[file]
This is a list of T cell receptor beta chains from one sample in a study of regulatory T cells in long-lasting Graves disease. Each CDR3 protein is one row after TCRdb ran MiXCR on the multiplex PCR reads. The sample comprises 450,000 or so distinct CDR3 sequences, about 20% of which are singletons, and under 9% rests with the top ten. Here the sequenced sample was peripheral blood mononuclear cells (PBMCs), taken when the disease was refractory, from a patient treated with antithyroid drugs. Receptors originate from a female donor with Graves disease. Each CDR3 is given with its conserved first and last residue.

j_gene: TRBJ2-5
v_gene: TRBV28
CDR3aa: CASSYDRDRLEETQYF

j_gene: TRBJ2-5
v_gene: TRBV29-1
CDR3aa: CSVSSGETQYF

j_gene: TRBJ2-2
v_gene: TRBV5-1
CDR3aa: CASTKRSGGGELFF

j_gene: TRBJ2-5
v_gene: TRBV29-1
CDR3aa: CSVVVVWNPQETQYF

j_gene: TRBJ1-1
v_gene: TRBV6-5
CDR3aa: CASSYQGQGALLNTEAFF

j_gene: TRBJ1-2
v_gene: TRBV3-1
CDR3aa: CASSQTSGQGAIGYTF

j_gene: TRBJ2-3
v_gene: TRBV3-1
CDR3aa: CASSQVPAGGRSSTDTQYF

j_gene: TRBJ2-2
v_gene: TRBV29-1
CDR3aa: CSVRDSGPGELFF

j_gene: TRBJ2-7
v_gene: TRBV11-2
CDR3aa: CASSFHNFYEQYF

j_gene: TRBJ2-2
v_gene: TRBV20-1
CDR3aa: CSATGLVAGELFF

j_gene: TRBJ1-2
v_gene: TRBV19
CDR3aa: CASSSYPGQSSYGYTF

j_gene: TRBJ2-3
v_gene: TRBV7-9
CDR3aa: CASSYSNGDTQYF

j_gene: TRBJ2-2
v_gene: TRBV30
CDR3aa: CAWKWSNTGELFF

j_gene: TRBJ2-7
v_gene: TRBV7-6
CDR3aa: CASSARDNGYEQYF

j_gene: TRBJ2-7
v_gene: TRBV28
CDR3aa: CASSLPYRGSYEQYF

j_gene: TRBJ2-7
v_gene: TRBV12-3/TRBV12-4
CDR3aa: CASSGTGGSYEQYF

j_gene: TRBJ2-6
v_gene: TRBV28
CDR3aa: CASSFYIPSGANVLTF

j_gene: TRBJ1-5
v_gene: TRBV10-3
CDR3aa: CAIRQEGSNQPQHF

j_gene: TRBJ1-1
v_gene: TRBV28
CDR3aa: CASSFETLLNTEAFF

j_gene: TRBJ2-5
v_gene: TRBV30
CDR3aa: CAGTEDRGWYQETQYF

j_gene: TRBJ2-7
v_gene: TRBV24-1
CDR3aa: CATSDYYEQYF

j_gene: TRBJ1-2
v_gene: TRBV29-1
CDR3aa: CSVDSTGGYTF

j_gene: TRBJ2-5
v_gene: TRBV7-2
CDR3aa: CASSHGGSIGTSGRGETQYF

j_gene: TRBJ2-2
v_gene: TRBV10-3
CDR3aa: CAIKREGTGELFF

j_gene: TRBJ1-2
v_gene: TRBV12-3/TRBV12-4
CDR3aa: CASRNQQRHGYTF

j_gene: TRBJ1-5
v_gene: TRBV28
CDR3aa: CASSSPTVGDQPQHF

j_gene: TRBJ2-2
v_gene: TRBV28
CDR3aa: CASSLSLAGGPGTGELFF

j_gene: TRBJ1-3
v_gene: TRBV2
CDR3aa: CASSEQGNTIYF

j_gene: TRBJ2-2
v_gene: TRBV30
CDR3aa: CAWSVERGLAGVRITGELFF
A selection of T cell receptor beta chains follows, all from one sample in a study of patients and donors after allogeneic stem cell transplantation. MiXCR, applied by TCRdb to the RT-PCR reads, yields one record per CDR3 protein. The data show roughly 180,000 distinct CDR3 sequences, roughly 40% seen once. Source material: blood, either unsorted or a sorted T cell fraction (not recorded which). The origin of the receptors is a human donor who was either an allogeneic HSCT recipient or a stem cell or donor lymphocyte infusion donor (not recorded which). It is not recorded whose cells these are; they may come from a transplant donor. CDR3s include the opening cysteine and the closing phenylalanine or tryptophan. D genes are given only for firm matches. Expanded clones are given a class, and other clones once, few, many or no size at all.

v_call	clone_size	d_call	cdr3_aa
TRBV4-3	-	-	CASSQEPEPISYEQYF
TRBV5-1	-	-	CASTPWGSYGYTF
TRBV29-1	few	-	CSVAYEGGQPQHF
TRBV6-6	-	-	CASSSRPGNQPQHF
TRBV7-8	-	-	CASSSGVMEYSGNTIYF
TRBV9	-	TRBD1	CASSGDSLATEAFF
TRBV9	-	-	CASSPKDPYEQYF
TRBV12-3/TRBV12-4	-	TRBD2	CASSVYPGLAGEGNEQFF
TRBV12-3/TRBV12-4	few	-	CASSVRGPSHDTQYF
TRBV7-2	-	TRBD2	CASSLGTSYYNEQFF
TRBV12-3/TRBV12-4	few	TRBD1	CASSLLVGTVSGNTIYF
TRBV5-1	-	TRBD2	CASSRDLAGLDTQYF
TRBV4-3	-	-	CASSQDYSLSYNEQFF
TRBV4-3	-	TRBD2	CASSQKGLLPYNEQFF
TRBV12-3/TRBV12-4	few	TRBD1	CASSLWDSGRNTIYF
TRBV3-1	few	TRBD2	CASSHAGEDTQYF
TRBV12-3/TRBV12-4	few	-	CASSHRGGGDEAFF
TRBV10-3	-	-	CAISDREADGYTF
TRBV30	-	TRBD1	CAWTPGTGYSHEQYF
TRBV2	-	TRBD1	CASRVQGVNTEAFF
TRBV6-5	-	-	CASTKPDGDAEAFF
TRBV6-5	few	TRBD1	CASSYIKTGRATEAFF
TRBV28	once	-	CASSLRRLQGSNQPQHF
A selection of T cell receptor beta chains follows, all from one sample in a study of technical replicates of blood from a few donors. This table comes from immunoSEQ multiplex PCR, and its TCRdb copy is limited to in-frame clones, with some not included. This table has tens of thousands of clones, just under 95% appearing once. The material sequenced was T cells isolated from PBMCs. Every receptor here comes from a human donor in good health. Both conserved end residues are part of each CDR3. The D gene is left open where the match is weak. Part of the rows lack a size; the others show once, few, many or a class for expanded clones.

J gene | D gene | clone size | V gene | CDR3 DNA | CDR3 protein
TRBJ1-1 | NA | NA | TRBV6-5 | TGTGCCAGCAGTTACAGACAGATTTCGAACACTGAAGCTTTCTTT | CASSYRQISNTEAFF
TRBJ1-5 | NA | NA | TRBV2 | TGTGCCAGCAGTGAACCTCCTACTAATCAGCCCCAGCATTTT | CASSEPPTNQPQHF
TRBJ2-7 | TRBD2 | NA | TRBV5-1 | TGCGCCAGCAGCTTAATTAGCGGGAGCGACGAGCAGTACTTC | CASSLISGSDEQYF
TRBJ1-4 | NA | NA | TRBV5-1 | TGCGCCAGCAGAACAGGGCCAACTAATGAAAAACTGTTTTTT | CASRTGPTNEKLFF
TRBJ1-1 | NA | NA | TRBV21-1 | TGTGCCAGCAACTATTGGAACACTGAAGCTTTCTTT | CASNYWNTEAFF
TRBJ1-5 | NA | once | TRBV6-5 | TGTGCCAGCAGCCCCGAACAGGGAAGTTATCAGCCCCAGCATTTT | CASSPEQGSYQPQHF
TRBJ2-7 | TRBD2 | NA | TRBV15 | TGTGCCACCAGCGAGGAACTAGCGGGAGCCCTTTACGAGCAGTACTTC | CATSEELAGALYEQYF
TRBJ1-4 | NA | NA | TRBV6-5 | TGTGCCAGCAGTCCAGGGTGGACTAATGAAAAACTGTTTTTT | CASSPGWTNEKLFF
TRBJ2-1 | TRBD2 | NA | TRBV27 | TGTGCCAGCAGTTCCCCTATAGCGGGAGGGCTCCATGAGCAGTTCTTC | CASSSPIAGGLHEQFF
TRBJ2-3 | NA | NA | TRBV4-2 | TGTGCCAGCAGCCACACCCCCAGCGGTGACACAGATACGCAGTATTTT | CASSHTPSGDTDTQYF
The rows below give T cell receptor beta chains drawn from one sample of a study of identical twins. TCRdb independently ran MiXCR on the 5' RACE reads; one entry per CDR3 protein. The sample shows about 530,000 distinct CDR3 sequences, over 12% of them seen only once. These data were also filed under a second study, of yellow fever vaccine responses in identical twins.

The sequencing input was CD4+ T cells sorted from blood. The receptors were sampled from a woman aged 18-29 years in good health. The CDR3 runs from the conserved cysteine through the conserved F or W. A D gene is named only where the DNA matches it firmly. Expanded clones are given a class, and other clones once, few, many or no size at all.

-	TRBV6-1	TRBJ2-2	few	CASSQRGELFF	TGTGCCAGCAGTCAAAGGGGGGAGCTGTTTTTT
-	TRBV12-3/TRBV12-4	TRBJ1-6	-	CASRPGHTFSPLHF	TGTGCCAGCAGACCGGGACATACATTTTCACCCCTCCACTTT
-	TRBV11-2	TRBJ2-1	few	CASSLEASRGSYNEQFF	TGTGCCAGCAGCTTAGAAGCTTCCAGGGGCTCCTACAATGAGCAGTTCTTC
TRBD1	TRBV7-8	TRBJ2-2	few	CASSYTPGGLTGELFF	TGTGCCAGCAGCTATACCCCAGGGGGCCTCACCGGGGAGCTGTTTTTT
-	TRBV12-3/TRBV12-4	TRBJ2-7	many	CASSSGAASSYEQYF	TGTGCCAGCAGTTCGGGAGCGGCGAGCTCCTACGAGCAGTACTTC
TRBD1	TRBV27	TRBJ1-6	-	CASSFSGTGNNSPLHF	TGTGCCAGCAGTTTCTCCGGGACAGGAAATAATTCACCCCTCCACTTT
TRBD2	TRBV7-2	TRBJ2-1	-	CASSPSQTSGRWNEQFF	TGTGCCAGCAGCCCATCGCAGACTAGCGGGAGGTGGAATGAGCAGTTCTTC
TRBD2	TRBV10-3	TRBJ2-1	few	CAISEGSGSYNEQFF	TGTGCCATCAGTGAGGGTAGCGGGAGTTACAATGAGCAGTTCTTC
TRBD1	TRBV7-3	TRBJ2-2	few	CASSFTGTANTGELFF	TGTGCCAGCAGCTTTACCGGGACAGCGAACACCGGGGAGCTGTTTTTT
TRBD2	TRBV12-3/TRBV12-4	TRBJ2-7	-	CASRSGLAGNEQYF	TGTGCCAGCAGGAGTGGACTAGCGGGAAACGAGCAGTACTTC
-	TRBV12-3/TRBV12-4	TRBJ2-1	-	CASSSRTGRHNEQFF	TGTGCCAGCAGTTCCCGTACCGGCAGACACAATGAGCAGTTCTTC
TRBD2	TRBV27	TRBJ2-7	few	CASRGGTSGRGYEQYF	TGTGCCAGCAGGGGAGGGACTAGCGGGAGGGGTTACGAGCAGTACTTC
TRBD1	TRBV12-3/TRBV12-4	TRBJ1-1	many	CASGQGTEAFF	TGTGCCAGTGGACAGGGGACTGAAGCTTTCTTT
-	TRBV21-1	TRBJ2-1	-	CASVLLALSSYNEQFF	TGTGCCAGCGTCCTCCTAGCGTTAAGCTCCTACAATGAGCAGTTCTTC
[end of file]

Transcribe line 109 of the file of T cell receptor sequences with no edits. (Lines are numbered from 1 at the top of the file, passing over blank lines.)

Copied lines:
TRBV30	-	TRBD1	CAWTPGTGYSHEQYF